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Table of ContentsHarry Brighouse and Michael McPherson
One/ Introduction: Problems of Morality and Justice in Higher Education
Two/ What Makes a University Education Worthwhile?
Three/ Defending the Humanities in a Liberal Society
Four/ Academic Friendship
Five/ Autonomy as Intellectual Virtue
Six/ Education and Social Moral Epistemology
Lionel K. McPherson
Seven/ Righting Historical Injustice in Higher Education
Erin I. Kelly
Eight/ Modeling Justice in Higher Education
Harry Brighouse and Michael McPherson
Nine/ Conclusion: Future Research on Values in Higher Education
What People are Saying About This
“With all the understandable attention being paid to the economics of higher education, it is wonderful to focus also on the many moral issues in play. Brighouse and McPherson—and their superb team of contributors—challenge us all to step back and consider ethical dimensions underlying how and what we teach, the distribution of educational resources by the government and by colleges, and so much more. What a provocative and engaging volume.”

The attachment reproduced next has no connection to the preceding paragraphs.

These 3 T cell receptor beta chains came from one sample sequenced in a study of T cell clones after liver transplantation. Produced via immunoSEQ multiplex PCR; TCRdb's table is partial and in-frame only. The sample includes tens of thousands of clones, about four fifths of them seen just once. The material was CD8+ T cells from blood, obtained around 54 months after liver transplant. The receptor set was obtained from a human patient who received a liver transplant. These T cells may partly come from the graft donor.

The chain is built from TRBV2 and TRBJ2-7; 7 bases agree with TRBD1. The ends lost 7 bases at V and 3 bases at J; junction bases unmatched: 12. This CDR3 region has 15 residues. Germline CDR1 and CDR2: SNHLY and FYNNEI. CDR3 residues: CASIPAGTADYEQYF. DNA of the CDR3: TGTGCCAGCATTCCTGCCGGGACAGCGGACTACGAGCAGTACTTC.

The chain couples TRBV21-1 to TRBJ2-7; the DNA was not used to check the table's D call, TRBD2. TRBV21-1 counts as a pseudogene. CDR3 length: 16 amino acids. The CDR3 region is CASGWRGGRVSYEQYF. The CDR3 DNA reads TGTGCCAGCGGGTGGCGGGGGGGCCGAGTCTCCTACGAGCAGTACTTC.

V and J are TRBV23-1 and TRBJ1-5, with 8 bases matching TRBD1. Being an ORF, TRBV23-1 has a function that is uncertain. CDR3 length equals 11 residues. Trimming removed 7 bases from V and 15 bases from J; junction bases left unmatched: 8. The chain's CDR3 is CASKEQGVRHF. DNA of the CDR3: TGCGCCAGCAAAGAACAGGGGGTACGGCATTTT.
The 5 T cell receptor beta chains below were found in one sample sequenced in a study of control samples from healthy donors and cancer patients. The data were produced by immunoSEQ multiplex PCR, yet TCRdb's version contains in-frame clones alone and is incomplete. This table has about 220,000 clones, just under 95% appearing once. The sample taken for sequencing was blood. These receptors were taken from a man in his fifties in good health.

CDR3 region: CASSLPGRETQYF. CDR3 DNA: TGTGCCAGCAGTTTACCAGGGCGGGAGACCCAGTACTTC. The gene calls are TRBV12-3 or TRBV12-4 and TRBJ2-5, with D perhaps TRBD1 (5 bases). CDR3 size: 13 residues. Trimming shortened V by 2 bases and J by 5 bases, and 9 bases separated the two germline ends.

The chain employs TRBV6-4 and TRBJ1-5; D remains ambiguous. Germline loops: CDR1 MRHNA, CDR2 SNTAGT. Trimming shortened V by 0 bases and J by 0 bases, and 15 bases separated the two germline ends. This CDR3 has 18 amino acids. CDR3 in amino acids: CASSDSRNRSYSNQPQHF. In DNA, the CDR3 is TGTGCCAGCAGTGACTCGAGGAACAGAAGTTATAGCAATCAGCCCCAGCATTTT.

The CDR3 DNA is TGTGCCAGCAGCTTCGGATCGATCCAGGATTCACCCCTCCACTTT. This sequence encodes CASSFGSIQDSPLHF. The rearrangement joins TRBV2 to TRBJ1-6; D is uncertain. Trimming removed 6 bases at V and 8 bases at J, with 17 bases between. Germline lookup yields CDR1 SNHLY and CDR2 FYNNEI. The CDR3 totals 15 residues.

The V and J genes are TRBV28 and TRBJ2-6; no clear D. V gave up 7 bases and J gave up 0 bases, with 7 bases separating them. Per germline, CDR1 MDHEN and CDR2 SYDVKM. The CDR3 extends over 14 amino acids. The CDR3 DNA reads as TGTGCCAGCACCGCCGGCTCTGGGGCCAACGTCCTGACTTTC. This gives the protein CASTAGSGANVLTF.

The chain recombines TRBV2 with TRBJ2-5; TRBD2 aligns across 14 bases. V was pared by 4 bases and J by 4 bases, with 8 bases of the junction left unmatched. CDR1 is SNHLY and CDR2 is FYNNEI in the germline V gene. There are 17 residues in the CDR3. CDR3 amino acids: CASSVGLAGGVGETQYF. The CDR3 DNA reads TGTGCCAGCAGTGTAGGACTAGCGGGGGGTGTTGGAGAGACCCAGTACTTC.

“This collection of essays is valuable in reminding all of us that higher education both raises profound moral and philosophical issues and, at its best, encourages faculty and students to be more conscious of the importance of such issues, better prepared intellectually and personally to confront them, and, yes, wiser. These essays are also a useful antidote to the arrogance too often represented by strident assertions that ‘I am right and you are wrong.’ Issues of consequence rarely lend themselves to one-sentence answers.”